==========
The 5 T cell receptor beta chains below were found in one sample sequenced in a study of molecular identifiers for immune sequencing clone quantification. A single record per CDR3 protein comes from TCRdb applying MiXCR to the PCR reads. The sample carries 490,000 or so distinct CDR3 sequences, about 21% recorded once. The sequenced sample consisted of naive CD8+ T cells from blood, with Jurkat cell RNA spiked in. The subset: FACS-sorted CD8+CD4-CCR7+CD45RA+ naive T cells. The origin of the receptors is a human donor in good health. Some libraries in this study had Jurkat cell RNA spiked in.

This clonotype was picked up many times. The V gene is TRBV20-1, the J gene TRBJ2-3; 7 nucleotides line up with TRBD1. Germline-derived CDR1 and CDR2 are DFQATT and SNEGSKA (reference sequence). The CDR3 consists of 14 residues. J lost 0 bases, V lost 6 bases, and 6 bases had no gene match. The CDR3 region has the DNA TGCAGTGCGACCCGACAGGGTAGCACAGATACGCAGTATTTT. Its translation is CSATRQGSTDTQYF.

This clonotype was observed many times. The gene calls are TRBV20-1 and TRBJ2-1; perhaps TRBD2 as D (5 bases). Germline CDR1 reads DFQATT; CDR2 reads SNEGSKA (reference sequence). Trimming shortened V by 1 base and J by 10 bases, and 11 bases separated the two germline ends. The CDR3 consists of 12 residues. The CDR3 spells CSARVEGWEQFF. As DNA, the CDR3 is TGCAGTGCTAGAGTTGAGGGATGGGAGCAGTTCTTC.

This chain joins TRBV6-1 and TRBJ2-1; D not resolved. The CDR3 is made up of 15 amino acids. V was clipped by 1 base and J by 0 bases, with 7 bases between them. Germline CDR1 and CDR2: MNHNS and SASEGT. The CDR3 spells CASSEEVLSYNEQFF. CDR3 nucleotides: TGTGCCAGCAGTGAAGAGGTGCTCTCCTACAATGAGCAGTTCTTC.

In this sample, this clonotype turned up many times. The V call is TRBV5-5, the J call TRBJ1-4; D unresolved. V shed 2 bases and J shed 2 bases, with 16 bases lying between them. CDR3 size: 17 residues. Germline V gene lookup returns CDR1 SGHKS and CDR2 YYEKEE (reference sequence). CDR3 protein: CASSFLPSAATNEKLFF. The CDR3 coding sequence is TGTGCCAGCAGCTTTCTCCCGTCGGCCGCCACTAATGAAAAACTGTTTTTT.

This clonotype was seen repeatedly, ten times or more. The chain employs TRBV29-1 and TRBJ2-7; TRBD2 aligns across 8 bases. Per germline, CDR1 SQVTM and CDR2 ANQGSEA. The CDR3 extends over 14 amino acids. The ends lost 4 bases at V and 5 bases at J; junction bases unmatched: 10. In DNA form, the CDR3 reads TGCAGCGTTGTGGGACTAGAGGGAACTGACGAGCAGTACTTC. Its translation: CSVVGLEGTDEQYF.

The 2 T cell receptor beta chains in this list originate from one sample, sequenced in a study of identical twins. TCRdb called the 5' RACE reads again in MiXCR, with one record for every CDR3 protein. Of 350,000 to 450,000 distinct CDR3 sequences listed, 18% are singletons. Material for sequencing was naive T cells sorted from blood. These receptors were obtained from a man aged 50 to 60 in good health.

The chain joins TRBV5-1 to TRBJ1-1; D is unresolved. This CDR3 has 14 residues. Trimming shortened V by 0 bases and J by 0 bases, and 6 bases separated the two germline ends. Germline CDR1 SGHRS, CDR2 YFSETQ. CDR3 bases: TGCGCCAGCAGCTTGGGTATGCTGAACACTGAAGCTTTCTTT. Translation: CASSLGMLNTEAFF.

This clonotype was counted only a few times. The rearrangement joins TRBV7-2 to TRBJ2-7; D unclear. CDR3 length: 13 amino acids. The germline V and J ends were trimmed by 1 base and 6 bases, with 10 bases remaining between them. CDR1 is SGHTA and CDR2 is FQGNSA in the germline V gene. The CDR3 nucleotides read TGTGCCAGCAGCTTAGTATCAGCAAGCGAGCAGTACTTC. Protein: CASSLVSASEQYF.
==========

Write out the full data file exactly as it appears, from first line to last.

The 5 T cell receptor beta chains below were found in one sample sequenced in a study of molecular identifiers for immune sequencing clone quantification. A single record per CDR3 protein comes from TCRdb applying MiXCR to the PCR reads. The sample carries 490,000 or so distinct CDR3 sequences, about 21% recorded once. The sequenced sample consisted of naive CD8+ T cells from blood, with Jurkat cell RNA spiked in. The subset: FACS-sorted CD8+CD4-CCR7+CD45RA+ naive T cells. The origin of the receptors is a human donor in good health. Some libraries in this study had Jurkat cell RNA spiked in.

This clonotype was picked up many times. The V gene is TRBV20-1, the J gene TRBJ2-3; 7 nucleotides line up with TRBD1. Germline-derived CDR1 and CDR2 are DFQATT and SNEGSKA (reference sequence). The CDR3 consists of 14 residues. J lost 0 bases, V lost 6 bases, and 6 bases had no gene match. The CDR3 region has the DNA TGCAGTGCGACCCGACAGGGTAGCACAGATACGCAGTATTTT. Its translation is CSATRQGSTDTQYF.

This clonotype was observed many times. The gene calls are TRBV20-1 and TRBJ2-1; perhaps TRBD2 as D (5 bases). Germline CDR1 reads DFQATT; CDR2 reads SNEGSKA (reference sequence). Trimming shortened V by 1 base and J by 10 bases, and 11 bases separated the two germline ends. The CDR3 consists of 12 residues. The CDR3 spells CSARVEGWEQFF. As DNA, the CDR3 is TGCAGTGCTAGAGTTGAGGGATGGGAGCAGTTCTTC.

This chain joins TRBV6-1 and TRBJ2-1; D not resolved. The CDR3 is made up of 15 amino acids. V was clipped by 1 base and J by 0 bases, with 7 bases between them. Germline CDR1 and CDR2: MNHNS and SASEGT. The CDR3 spells CASSEEVLSYNEQFF. CDR3 nucleotides: TGTGCCAGCAGTGAAGAGGTGCTCTCCTACAATGAGCAGTTCTTC.

In this sample, this clonotype turned up many times. The V call is TRBV5-5, the J call TRBJ1-4; D unresolved. V shed 2 bases and J shed 2 bases, with 16 bases lying between them. CDR3 size: 17 residues. Germline V gene lookup returns CDR1 SGHKS and CDR2 YYEKEE (reference sequence). CDR3 protein: CASSFLPSAATNEKLFF. The CDR3 coding sequence is TGTGCCAGCAGCTTTCTCCCGTCGGCCGCCACTAATGAAAAACTGTTTTTT.

This clonotype was seen repeatedly, ten times or more. The chain employs TRBV29-1 and TRBJ2-7; TRBD2 aligns across 8 bases. Per germline, CDR1 SQVTM and CDR2 ANQGSEA. The CDR3 extends over 14 amino acids. The ends lost 4 bases at V and 5 bases at J; junction bases unmatched: 10. In DNA form, the CDR3 reads TGCAGCGTTGTGGGACTAGAGGGAACTGACGAGCAGTACTTC. Its translation: CSVVGLEGTDEQYF.

The 2 T cell receptor beta chains in this list originate from one sample, sequenced in a study of identical twins. TCRdb called the 5' RACE reads again in MiXCR, with one record for every CDR3 protein. Of 350,000 to 450,000 distinct CDR3 sequences listed, 18% are singletons. Material for sequencing was naive T cells sorted from blood. These receptors were obtained from a man aged 50 to 60 in good health.

The chain joins TRBV5-1 to TRBJ1-1; D is unresolved. This CDR3 has 14 residues. Trimming shortened V by 0 bases and J by 0 bases, and 6 bases separated the two germline ends. Germline CDR1 SGHRS, CDR2 YFSETQ. CDR3 bases: TGCGCCAGCAGCTTGGGTATGCTGAACACTGAAGCTTTCTTT. Translation: CASSLGMLNTEAFF.

This clonotype was counted only a few times. The rearrangement joins TRBV7-2 to TRBJ2-7; D unclear. CDR3 length: 13 amino acids. The germline V and J ends were trimmed by 1 base and 6 bases, with 10 bases remaining between them. CDR1 is SGHTA and CDR2 is FQGNSA in the germline V gene. The CDR3 nucleotides read TGTGCCAGCAGCTTAGTATCAGCAAGCGAGCAGTACTTC. Protein: CASSLVSASEQYF.